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February 19, 2021

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Other recent related Avalanche commentaries:

Lake Tahoe: The morning after 

Omnibus interview with Joe Sakic

Pierre Lacroix's legacy

Cup or Bust? And has it really been 25 years? 

 

Plus:

"Rocky ... Really Rocky .. Hockey" excerpt from Playing Piano in a Brothel 

 

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The Avalanche will wear its reverse-retro jerseys Saturday afternooon against Vegas in the outdoor game alongside Lake Tahoe, on the outdoor rink built on the Edgewood Tahoe Golf Course.

 

The wardrobe gambit -- part of an NHL-wide marketing tool involving all 31 teams -- salutes the franchise's days as the Quebec Nordiques, one of four World Hockey Association franchises absorbed by the NHL for the 1979-80 season.


One of their opponents was ... the Colorado Rockies.


What about them?

 

I've been on this soapbox before -- many times, I'll concede -- but it seems to strike a chord.   

 

The NHL allows franchises to set their own historical boundaries. Yet it rankles me that the New Jersey Devils' records and annals completely ignore the franchise's roots as the expansion Kansas City Scouts and then six seasons as the Rockies.

 

I covered them for the final five seasons of their tenure in Denver and enjoyed it as an eventful training ground for a young scribe, and came back to NHL coverage and commentary when and since the Avalanche arrived in Denver in 1995.

 

During the Rockies' stay, I wrote about the on-ice product; ownership changes, both real and fallen-through; trades of Lanny McDonald, Barry Beck and more; arena lease terms, comparing them to those around the league; a revolving cast of coaches that included the bombastic Don Cherry; and finally the sale to John McMullen and the move to New Jersey, where I was among the media at the Meadowlands news conference hearing all assure us the New Jersey franchise (as yet unnamed) never would have an unsold ticket.

 

That's all part of my narrative in the book excerpt linked above. The Nordiques even make an appearance. One of the most bizarre incidents in the Rockies' tenure was a hallway stickfight during a Rockies-Nordiques game at McNichols Sports Arena in March 1980. That was in the final days of both Cherry's only season as Colorado's coach and the Nordiques' first season in the NHL.

 

Plus, I have to point out that while the franchise traded several stars in a futile attempt to add depth and improve, these Rockies never agreed to pay the Rangers or Flames to take the contracts off their hands.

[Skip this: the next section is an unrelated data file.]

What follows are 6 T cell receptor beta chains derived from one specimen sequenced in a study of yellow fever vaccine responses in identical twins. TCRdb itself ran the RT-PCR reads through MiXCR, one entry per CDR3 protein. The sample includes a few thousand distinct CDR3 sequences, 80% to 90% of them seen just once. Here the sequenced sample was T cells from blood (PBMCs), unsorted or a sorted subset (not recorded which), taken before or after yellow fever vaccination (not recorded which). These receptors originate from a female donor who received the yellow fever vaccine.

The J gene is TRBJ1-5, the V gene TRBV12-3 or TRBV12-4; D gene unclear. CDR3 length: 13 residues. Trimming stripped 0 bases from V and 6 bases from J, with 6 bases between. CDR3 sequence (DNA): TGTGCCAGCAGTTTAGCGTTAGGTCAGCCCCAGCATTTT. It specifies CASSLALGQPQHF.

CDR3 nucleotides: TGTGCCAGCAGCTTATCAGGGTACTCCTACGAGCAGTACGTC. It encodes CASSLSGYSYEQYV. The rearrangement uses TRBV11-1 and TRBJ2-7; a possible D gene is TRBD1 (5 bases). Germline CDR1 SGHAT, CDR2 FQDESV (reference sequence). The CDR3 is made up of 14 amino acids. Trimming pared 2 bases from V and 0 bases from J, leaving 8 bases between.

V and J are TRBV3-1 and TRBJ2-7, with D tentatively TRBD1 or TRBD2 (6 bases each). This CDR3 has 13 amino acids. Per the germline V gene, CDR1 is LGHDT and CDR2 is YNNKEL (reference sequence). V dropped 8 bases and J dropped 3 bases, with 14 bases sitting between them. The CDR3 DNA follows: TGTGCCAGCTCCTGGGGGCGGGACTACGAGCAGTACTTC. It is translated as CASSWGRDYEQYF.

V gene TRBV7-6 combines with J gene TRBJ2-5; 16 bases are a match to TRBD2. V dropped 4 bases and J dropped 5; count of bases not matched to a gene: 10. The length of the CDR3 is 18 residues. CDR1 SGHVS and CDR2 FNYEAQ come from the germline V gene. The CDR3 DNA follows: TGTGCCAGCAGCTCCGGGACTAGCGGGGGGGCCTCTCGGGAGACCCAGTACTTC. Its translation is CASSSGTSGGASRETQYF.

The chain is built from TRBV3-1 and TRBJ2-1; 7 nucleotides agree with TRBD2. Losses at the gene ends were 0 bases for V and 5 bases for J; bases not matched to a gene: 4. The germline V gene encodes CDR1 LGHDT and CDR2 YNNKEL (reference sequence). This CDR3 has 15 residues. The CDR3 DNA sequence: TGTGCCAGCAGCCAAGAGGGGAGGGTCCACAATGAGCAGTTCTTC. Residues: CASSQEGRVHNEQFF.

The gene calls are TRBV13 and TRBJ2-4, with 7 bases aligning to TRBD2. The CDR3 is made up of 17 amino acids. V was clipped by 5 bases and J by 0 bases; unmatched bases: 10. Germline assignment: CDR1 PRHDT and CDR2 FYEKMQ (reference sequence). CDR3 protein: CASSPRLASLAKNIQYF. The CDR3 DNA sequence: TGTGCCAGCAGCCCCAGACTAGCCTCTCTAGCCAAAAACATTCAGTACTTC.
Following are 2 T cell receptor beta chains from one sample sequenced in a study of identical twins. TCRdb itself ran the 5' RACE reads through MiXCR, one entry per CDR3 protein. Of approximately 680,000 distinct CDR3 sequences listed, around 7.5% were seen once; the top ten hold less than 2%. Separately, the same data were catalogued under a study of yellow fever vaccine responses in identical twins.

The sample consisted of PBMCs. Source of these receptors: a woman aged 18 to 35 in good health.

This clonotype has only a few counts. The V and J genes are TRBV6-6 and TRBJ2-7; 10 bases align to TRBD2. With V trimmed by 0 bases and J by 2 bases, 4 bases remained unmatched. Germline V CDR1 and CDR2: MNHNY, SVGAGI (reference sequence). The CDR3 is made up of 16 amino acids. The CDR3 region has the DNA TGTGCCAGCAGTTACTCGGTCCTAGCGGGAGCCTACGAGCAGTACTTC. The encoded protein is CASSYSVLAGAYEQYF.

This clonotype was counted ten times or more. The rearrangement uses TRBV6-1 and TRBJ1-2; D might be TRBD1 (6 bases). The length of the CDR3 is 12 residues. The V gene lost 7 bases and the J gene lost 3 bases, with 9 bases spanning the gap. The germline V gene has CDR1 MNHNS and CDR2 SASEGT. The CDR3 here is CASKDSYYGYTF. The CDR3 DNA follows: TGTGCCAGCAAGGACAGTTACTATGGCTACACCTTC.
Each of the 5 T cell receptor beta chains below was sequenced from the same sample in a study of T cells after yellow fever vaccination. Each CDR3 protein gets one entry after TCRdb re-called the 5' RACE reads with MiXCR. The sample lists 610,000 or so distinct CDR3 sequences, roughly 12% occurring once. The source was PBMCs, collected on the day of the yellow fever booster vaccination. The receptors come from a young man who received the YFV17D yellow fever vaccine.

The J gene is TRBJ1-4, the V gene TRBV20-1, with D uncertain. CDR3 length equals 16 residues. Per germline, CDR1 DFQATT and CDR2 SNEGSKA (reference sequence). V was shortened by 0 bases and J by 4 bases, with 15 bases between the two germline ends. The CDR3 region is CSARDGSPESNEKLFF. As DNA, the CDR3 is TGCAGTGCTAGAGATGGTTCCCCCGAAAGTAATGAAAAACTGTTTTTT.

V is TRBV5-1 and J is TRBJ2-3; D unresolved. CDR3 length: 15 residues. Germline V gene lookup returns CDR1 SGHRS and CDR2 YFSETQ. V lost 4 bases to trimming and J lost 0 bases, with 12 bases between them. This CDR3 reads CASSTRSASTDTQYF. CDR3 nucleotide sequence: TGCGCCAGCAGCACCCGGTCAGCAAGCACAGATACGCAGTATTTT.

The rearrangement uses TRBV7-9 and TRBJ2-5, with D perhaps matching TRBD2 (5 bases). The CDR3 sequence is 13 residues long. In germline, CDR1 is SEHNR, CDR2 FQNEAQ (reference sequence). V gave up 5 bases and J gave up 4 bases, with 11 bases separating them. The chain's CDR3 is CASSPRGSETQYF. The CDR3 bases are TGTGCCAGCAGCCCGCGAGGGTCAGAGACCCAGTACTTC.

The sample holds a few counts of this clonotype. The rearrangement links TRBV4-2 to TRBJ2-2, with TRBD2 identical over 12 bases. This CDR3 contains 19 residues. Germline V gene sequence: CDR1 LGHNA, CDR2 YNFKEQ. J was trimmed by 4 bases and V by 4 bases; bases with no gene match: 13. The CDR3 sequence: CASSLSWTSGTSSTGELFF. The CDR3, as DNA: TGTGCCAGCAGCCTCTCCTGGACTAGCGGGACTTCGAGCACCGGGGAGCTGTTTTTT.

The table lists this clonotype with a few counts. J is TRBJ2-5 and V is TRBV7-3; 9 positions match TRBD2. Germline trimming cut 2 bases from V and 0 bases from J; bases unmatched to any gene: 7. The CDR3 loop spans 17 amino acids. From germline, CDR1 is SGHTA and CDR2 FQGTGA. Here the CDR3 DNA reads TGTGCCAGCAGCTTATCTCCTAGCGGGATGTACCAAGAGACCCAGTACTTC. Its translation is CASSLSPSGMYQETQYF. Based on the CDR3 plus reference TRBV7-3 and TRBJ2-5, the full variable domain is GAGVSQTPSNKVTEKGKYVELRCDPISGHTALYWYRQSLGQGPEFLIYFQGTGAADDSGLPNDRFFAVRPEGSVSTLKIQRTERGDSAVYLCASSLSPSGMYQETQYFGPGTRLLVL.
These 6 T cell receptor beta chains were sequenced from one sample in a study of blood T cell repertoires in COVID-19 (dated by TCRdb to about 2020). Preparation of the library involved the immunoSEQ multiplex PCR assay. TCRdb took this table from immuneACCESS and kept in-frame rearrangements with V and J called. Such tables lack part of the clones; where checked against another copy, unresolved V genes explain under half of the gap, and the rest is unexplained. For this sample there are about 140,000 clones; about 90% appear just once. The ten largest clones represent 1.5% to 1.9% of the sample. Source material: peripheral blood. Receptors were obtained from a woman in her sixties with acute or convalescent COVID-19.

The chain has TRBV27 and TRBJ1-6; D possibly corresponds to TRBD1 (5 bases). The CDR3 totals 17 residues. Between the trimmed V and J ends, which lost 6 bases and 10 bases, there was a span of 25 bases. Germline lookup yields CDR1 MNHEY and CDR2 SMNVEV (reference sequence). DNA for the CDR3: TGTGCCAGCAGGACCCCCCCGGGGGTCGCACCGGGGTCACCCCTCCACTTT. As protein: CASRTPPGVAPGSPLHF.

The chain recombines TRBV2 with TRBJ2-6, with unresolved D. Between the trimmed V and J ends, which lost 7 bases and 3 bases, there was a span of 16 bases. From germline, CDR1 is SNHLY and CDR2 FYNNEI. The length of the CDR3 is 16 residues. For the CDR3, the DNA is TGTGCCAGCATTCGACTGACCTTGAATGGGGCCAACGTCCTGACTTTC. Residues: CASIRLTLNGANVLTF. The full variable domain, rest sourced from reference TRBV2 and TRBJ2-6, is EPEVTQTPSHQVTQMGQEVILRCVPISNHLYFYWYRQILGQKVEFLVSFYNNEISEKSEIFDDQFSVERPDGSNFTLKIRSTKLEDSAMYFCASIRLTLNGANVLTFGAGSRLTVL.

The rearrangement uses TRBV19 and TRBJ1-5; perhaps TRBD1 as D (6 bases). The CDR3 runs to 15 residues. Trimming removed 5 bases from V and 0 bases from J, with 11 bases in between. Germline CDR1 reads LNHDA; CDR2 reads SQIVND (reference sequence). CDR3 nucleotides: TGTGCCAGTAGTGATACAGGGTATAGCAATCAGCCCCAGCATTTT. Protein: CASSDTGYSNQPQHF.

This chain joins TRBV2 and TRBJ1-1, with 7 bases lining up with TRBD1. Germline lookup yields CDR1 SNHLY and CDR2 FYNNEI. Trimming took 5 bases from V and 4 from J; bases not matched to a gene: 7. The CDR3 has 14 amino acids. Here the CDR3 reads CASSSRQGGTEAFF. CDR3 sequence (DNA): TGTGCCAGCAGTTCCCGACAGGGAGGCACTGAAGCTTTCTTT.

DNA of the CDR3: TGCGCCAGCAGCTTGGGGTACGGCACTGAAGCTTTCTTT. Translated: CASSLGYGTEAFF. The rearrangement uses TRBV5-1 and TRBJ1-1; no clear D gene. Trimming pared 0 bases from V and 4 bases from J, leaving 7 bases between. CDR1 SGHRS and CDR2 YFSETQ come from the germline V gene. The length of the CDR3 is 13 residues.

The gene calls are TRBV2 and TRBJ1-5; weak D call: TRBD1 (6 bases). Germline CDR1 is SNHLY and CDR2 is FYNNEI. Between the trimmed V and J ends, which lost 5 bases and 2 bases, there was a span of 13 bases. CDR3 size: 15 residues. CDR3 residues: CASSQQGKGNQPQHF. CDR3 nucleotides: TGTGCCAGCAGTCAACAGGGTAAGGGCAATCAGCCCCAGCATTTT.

I also recently appeared with host Tim Hanlon on his "Good Seats Still Available" podcast episode about the Rockies. 

   

I fully recognize there are two separate issues here, and they don't have to be mutually exclusive. A team can acknowledge both: a) the franchise's heritage, including its other stops; and, b) the market's hockey heritage, beyond the existing franchise.  

 

The franchise's Quebec stay is part of the Avalanche's succcess story, especially since the foundation for two Stanley Cup championships was laid in Quebec -- including by Pierre Lacroix, who came to Denver with the team. I covered a handful of Rockies' games at Quebec; had many of the famous toasted-bun hot dogs at Le Colisee; returned with the Avalanche for a 2002 exhibition game and dined in the players' beloved Cafe de la Paix (where the owner, Benito Terzini, called Joe Sakic "Giuseppe"); and visited Patrick Roy for a post-retirement profile. So I had a feel for how the loss of the Nordiques was wrenching.       


Also, though, the biggest myth about Colorado sports is that nobody in the state knew the color of the blue line until the Avalanche arrived. Colorado has a deep-rooted hockey heritage. It hasn't always been glorious, but it's there. College hockey, pro minor-league hockey, the WHA Spurs, the Rockies. And though the big explosion came after the Avalanche came to Denver, youth hockey. That doesn't even get into the issue of how your neighbor might have been raised a Bruins fan who believed No. 22 always was Brad Pawk.

 

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One version of the Avalanche's third jersies has been at least reminiscent of the Rockies' much-admired uniforms and the team honored the former Rockies in 2015, bringing in, among others, Beck,  Wilf Paiement and McDonald for a game against Columbus. So the Avalanche hasn't ignored the Rockies. I'll grant that.

 

Also, I'm not against paying homage to the Avalanche's roots as the Nordiques. The inclusion of the Nordiques' NHL seasons in such things as records and season-by-season results is a classy gesture. It's so classy, it should be the norm. The norm for all franchises that have made multiple stops.  

 

But I also suggest "retro" here can be as much -- or more -- about Colorado's hockey heritage than about the Avalanche.

 

Even when the "retro' includes the star-crossed Rockies. 

 

So, yes, I wish the Avalanche was wearing Rockies' flashbacks Saturday. I doubt the Devils ever will.

 

The NHL can't legislate memories. But it can set standards that all franchises must consider their previous stops part of their heritage for record and annals purposes.

 

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Left: Anybody know what happened to this Rockies defenseman?  

Right: The Devils' reverse-retro jersey is ... a Devils' jersey.  

 
     

 

terry@terryfrei.com

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